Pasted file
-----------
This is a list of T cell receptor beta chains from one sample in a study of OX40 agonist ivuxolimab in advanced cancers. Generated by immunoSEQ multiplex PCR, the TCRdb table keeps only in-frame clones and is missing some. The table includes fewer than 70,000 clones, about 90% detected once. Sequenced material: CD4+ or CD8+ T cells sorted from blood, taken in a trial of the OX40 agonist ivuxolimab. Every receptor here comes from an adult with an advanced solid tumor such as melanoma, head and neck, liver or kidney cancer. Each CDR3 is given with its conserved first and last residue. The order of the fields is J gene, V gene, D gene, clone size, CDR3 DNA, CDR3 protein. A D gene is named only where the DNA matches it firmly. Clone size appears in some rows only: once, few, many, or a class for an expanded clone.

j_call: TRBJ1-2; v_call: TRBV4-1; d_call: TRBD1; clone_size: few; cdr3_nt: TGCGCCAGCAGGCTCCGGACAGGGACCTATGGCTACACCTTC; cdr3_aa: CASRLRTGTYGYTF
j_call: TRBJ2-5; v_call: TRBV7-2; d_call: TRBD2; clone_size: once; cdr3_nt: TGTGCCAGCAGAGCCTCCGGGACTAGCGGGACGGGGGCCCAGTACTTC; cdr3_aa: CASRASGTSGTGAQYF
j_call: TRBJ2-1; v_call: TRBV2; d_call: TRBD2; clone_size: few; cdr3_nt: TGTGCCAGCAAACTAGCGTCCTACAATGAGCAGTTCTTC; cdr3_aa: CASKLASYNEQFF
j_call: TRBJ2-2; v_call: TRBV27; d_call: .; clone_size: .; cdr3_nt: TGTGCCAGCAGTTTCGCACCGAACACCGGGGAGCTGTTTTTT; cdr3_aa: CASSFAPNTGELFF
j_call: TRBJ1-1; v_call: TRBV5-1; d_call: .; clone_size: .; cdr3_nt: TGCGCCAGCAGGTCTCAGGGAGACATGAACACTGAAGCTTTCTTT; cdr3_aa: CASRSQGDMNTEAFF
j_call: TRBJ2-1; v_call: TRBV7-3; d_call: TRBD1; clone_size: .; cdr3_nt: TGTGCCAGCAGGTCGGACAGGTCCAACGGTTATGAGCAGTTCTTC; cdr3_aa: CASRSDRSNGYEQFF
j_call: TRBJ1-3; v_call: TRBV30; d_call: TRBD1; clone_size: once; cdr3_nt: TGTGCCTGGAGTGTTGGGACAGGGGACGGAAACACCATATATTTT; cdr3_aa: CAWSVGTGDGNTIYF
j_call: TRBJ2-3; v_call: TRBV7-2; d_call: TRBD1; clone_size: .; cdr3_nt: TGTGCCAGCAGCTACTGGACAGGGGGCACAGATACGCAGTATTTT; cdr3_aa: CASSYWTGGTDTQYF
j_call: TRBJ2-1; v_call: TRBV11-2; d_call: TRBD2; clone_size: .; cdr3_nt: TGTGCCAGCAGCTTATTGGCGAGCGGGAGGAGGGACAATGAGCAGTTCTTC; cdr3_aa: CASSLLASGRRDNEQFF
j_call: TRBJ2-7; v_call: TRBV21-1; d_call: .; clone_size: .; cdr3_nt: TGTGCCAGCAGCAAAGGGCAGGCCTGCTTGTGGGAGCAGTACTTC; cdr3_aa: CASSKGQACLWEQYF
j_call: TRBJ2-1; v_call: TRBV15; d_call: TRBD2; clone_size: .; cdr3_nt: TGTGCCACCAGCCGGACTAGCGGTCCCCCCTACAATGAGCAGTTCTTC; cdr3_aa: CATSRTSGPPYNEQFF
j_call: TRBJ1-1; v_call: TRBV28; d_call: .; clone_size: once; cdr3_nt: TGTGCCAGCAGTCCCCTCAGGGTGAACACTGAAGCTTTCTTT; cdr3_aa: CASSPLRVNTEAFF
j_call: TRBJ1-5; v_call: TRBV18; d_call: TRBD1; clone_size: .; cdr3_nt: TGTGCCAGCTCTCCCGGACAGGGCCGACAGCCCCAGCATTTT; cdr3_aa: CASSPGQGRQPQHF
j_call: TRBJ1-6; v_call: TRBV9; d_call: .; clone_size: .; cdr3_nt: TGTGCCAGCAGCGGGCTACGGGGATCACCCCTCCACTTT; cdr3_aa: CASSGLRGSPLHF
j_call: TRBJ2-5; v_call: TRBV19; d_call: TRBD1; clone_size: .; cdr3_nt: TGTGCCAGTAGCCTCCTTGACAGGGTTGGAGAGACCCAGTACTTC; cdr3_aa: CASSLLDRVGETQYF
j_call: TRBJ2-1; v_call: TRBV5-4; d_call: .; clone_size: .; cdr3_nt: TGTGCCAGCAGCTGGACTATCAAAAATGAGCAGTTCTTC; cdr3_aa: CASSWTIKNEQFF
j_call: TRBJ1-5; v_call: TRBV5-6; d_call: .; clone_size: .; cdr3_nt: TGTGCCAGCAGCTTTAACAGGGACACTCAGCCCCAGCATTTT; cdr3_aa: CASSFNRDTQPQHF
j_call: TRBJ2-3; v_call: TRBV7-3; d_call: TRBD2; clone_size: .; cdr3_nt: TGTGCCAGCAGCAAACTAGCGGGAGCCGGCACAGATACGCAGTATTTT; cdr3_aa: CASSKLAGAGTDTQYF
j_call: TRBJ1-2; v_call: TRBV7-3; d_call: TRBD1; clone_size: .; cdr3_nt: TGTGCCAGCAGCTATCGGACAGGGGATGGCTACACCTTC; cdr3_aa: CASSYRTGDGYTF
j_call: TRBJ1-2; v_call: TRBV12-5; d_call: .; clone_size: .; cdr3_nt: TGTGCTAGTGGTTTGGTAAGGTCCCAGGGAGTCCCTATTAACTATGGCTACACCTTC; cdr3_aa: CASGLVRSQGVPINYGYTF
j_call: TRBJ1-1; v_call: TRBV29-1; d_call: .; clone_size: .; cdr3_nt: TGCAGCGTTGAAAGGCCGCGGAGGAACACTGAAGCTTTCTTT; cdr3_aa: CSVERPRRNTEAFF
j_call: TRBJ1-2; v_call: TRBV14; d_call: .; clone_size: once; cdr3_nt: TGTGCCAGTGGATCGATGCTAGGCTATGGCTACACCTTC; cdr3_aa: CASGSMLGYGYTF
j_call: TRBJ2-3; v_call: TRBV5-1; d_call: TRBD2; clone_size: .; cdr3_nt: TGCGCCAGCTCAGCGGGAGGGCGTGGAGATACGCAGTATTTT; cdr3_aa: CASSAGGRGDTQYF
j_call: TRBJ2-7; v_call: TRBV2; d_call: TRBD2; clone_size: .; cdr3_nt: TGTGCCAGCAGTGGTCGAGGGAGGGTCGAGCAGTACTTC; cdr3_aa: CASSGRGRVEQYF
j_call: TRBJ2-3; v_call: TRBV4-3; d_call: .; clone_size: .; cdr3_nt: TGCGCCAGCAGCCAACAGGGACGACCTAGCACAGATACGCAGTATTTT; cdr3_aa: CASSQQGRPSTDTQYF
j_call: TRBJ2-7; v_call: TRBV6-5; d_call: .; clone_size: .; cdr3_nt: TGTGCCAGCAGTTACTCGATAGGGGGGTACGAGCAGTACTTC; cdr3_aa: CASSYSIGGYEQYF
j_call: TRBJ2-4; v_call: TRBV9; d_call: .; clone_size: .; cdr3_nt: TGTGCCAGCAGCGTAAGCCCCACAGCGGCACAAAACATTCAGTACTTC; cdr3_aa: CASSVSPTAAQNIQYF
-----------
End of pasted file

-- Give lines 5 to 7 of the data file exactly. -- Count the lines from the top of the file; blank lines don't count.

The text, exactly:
j_call: TRBJ2-2; v_call: TRBV27; d_call: .; clone_size: .; cdr3_nt: TGTGCCAGCAGTTTCGCACCGAACACCGGGGAGCTGTTTTTT; cdr3_aa: CASSFAPNTGELFF
j_call: TRBJ1-1; v_call: TRBV5-1; d_call: .; clone_size: .; cdr3_nt: TGCGCCAGCAGGTCTCAGGGAGACATGAACACTGAAGCTTTCTTT; cdr3_aa: CASRSQGDMNTEAFF
j_call: TRBJ2-1; v_call: TRBV7-3; d_call: TRBD1; clone_size: .; cdr3_nt: TGTGCCAGCAGGTCGGACAGGTCCAACGGTTATGAGCAGTTCTTC; cdr3_aa: CASRSDRSNGYEQFF